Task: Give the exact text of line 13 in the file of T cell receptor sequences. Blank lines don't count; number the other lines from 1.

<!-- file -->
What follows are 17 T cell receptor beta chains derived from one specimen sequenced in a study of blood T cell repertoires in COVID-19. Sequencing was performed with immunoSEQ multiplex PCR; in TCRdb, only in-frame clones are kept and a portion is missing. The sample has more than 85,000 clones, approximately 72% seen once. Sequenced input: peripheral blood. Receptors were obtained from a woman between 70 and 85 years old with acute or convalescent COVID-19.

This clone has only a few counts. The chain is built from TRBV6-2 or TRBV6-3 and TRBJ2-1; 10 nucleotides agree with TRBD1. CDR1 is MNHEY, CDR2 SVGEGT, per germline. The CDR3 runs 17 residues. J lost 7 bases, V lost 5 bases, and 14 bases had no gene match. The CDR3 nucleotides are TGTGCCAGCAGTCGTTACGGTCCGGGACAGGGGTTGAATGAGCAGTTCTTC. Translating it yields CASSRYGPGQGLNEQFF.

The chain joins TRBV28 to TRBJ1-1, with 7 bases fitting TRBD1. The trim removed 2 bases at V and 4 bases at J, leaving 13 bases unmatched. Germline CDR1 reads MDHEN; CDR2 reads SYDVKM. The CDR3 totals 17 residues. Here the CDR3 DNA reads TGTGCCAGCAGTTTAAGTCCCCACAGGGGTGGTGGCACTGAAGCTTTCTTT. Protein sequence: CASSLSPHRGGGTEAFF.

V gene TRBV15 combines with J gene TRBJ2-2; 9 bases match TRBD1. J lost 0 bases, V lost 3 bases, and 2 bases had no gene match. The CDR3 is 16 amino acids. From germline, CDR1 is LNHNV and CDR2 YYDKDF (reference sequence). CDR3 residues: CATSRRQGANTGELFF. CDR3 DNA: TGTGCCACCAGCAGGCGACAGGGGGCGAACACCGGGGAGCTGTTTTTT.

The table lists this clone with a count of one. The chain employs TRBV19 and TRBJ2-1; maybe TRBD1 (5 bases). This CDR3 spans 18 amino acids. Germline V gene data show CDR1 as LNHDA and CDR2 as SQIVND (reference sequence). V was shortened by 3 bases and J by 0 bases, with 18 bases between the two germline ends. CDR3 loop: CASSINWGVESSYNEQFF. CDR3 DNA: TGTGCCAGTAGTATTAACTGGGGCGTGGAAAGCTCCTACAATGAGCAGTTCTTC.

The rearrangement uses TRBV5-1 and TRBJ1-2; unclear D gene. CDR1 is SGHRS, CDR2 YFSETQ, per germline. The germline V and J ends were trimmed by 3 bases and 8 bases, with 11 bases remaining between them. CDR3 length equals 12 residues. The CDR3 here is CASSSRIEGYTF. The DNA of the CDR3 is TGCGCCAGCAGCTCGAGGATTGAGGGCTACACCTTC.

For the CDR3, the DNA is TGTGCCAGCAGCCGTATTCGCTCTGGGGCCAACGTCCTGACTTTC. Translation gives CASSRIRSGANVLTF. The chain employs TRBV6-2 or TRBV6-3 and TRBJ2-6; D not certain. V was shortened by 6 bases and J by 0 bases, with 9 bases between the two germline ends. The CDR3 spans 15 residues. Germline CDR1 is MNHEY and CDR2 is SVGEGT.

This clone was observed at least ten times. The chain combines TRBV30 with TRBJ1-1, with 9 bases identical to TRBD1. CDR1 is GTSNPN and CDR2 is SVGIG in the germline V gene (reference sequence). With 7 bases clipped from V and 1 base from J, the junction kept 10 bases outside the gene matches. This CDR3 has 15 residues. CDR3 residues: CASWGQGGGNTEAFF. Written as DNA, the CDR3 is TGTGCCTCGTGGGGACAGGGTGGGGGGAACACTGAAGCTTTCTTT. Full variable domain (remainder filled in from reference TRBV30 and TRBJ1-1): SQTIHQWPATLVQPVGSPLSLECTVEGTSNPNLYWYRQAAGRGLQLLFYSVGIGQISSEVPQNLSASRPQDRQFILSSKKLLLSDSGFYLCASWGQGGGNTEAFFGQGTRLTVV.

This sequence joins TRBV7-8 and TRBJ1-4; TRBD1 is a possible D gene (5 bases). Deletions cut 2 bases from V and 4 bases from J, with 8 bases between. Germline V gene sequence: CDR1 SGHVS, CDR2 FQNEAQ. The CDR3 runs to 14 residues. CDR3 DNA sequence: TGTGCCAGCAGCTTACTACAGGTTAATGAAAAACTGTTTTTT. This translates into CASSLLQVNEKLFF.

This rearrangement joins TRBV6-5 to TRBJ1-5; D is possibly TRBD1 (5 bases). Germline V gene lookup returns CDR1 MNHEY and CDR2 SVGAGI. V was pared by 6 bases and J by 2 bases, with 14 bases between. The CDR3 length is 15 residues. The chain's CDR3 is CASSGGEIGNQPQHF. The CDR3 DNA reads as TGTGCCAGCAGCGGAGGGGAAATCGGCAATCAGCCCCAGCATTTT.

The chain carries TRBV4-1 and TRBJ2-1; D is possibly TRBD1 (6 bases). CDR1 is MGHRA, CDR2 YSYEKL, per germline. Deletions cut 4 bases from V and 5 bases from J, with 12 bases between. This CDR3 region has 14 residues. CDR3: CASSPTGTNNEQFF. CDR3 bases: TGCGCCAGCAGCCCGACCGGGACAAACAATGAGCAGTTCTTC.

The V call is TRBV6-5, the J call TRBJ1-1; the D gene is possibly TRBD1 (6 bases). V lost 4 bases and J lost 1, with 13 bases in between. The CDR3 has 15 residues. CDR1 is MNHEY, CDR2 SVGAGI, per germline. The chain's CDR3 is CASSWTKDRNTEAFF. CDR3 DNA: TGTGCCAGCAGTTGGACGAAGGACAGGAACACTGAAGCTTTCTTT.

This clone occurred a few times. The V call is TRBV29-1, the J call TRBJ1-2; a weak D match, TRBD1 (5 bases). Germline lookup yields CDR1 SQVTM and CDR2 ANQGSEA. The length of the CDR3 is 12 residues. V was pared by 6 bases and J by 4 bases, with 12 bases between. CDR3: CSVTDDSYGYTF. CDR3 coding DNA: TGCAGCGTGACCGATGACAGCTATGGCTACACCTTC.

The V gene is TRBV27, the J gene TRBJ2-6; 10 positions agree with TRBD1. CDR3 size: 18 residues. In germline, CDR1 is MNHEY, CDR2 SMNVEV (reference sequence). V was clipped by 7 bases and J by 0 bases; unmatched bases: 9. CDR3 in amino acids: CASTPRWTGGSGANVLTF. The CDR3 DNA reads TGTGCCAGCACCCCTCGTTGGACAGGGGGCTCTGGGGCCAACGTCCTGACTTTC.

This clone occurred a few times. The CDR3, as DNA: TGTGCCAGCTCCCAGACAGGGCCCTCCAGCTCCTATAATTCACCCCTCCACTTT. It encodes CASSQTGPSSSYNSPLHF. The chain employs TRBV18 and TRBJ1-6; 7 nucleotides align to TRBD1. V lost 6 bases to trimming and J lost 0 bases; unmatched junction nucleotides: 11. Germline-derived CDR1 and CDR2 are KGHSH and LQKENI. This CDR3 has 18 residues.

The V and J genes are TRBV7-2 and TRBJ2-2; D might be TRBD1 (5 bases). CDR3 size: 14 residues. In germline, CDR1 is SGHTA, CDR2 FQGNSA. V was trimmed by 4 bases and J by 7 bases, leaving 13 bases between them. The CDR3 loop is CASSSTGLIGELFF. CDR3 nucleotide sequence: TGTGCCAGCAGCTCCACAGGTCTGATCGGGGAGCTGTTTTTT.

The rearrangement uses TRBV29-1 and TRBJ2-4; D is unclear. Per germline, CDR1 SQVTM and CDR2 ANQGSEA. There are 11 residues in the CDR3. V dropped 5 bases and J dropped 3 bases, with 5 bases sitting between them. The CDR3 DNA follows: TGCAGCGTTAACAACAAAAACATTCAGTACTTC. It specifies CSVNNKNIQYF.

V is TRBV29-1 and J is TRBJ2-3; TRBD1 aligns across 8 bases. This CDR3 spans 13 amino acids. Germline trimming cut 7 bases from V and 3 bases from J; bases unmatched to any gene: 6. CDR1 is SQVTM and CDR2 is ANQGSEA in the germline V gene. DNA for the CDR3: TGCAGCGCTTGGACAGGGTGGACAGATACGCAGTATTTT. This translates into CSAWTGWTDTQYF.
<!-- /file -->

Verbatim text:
This clone occurred a few times. The V call is TRBV29-1, the J call TRBJ1-2; a weak D match, TRBD1 (5 bases). Germline lookup yields CDR1 SQVTM and CDR2 ANQGSEA. The length of the CDR3 is 12 residues. V was pared by 6 bases and J by 4 bases, with 12 bases between. CDR3: CSVTDDSYGYTF. CDR3 coding DNA: TGCAGCGTGACCGATGACAGCTATGGCTACACCTTC.